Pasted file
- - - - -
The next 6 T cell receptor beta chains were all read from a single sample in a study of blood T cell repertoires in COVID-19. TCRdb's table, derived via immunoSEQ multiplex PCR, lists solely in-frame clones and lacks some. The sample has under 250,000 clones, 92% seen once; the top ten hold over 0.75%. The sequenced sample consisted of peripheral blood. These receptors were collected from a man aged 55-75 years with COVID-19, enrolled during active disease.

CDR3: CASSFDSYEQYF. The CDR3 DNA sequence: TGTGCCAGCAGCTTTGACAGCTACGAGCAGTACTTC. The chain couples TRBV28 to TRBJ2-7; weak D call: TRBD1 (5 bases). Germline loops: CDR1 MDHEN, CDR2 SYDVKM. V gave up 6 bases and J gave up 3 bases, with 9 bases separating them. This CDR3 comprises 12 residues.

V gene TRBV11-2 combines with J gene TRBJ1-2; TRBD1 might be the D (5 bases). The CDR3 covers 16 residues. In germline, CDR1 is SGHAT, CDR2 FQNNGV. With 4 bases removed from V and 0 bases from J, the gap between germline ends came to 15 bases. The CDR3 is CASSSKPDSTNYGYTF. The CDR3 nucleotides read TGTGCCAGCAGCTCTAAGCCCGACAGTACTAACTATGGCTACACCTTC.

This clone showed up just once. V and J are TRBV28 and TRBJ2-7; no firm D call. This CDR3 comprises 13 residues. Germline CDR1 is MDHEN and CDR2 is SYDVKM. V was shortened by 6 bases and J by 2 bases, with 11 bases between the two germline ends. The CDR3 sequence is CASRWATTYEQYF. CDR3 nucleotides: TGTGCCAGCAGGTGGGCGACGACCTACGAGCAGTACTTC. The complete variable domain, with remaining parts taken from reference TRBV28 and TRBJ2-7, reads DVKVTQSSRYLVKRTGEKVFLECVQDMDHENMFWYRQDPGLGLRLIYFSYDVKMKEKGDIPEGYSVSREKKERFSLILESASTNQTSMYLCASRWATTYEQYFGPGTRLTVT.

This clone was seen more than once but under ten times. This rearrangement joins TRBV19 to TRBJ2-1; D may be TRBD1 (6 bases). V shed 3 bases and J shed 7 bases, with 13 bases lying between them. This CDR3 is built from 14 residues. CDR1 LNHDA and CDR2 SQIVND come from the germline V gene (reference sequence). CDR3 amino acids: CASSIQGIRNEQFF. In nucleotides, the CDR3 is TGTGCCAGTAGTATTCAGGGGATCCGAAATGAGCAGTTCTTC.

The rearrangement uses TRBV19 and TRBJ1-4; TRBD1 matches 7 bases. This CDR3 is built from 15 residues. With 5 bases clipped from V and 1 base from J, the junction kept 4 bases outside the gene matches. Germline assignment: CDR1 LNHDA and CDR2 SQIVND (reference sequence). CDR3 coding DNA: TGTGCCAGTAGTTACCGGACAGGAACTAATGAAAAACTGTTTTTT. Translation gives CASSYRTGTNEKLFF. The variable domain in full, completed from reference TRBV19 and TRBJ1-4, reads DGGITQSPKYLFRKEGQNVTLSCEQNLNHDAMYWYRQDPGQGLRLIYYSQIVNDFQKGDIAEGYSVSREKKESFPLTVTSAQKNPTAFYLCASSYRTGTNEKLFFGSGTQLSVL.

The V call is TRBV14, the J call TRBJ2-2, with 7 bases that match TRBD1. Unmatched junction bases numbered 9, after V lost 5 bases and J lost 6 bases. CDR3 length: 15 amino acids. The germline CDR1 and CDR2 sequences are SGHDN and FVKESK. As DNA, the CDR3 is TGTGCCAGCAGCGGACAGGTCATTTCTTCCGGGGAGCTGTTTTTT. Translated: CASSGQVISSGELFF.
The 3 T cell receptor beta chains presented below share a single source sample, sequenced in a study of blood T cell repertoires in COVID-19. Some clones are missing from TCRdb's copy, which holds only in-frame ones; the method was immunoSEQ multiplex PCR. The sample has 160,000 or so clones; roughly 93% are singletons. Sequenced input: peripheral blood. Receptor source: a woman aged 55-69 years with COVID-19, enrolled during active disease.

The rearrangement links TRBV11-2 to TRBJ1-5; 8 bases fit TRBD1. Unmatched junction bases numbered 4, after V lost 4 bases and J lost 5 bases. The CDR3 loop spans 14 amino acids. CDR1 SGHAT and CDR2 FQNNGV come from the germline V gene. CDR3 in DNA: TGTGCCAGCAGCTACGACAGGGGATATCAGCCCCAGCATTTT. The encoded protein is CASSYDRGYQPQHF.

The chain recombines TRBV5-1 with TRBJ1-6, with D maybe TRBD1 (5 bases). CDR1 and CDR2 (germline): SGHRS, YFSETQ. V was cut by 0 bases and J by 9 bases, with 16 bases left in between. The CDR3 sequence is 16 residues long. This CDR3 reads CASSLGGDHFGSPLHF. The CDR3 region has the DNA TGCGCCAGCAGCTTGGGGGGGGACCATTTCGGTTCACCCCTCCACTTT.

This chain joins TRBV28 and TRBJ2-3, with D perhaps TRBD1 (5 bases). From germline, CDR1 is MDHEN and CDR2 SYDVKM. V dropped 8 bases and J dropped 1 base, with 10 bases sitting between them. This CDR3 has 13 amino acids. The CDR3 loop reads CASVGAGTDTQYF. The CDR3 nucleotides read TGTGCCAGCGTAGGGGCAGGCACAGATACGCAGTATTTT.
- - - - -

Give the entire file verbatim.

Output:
The next 6 T cell receptor beta chains were all read from a single sample in a study of blood T cell repertoires in COVID-19. TCRdb's table, derived via immunoSEQ multiplex PCR, lists solely in-frame clones and lacks some. The sample has under 250,000 clones, 92% seen once; the top ten hold over 0.75%. The sequenced sample consisted of peripheral blood. These receptors were collected from a man aged 55-75 years with COVID-19, enrolled during active disease.

CDR3: CASSFDSYEQYF. The CDR3 DNA sequence: TGTGCCAGCAGCTTTGACAGCTACGAGCAGTACTTC. The chain couples TRBV28 to TRBJ2-7; weak D call: TRBD1 (5 bases). Germline loops: CDR1 MDHEN, CDR2 SYDVKM. V gave up 6 bases and J gave up 3 bases, with 9 bases separating them. This CDR3 comprises 12 residues.

V gene TRBV11-2 combines with J gene TRBJ1-2; TRBD1 might be the D (5 bases). The CDR3 covers 16 residues. In germline, CDR1 is SGHAT, CDR2 FQNNGV. With 4 bases removed from V and 0 bases from J, the gap between germline ends came to 15 bases. The CDR3 is CASSSKPDSTNYGYTF. The CDR3 nucleotides read TGTGCCAGCAGCTCTAAGCCCGACAGTACTAACTATGGCTACACCTTC.

This clone showed up just once. V and J are TRBV28 and TRBJ2-7; no firm D call. This CDR3 comprises 13 residues. Germline CDR1 is MDHEN and CDR2 is SYDVKM. V was shortened by 6 bases and J by 2 bases, with 11 bases between the two germline ends. The CDR3 sequence is CASRWATTYEQYF. CDR3 nucleotides: TGTGCCAGCAGGTGGGCGACGACCTACGAGCAGTACTTC. The complete variable domain, with remaining parts taken from reference TRBV28 and TRBJ2-7, reads DVKVTQSSRYLVKRTGEKVFLECVQDMDHENMFWYRQDPGLGLRLIYFSYDVKMKEKGDIPEGYSVSREKKERFSLILESASTNQTSMYLCASRWATTYEQYFGPGTRLTVT.

This clone was seen more than once but under ten times. This rearrangement joins TRBV19 to TRBJ2-1; D may be TRBD1 (6 bases). V shed 3 bases and J shed 7 bases, with 13 bases lying between them. This CDR3 is built from 14 residues. CDR1 LNHDA and CDR2 SQIVND come from the germline V gene (reference sequence). CDR3 amino acids: CASSIQGIRNEQFF. In nucleotides, the CDR3 is TGTGCCAGTAGTATTCAGGGGATCCGAAATGAGCAGTTCTTC.

The rearrangement uses TRBV19 and TRBJ1-4; TRBD1 matches 7 bases. This CDR3 is built from 15 residues. With 5 bases clipped from V and 1 base from J, the junction kept 4 bases outside the gene matches. Germline assignment: CDR1 LNHDA and CDR2 SQIVND (reference sequence). CDR3 coding DNA: TGTGCCAGTAGTTACCGGACAGGAACTAATGAAAAACTGTTTTTT. Translation gives CASSYRTGTNEKLFF. The variable domain in full, completed from reference TRBV19 and TRBJ1-4, reads DGGITQSPKYLFRKEGQNVTLSCEQNLNHDAMYWYRQDPGQGLRLIYYSQIVNDFQKGDIAEGYSVSREKKESFPLTVTSAQKNPTAFYLCASSYRTGTNEKLFFGSGTQLSVL.

The V call is TRBV14, the J call TRBJ2-2, with 7 bases that match TRBD1. Unmatched junction bases numbered 9, after V lost 5 bases and J lost 6 bases. CDR3 length: 15 amino acids. The germline CDR1 and CDR2 sequences are SGHDN and FVKESK. As DNA, the CDR3 is TGTGCCAGCAGCGGACAGGTCATTTCTTCCGGGGAGCTGTTTTTT. Translated: CASSGQVISSGELFF.
The 3 T cell receptor beta chains presented below share a single source sample, sequenced in a study of blood T cell repertoires in COVID-19. Some clones are missing from TCRdb's copy, which holds only in-frame ones; the method was immunoSEQ multiplex PCR. The sample has 160,000 or so clones; roughly 93% are singletons. Sequenced input: peripheral blood. Receptor source: a woman aged 55-69 years with COVID-19, enrolled during active disease.

The rearrangement links TRBV11-2 to TRBJ1-5; 8 bases fit TRBD1. Unmatched junction bases numbered 4, after V lost 4 bases and J lost 5 bases. The CDR3 loop spans 14 amino acids. CDR1 SGHAT and CDR2 FQNNGV come from the germline V gene. CDR3 in DNA: TGTGCCAGCAGCTACGACAGGGGATATCAGCCCCAGCATTTT. The encoded protein is CASSYDRGYQPQHF.

The chain recombines TRBV5-1 with TRBJ1-6, with D maybe TRBD1 (5 bases). CDR1 and CDR2 (germline): SGHRS, YFSETQ. V was cut by 0 bases and J by 9 bases, with 16 bases left in between. The CDR3 sequence is 16 residues long. This CDR3 reads CASSLGGDHFGSPLHF. The CDR3 region has the DNA TGCGCCAGCAGCTTGGGGGGGGACCATTTCGGTTCACCCCTCCACTTT.

This chain joins TRBV28 and TRBJ2-3, with D perhaps TRBD1 (5 bases). From germline, CDR1 is MDHEN and CDR2 SYDVKM. V dropped 8 bases and J dropped 1 base, with 10 bases sitting between them. This CDR3 has 13 amino acids. The CDR3 loop reads CASVGAGTDTQYF. The CDR3 nucleotides read TGTGCCAGCGTAGGGGCAGGCACAGATACGCAGTATTTT.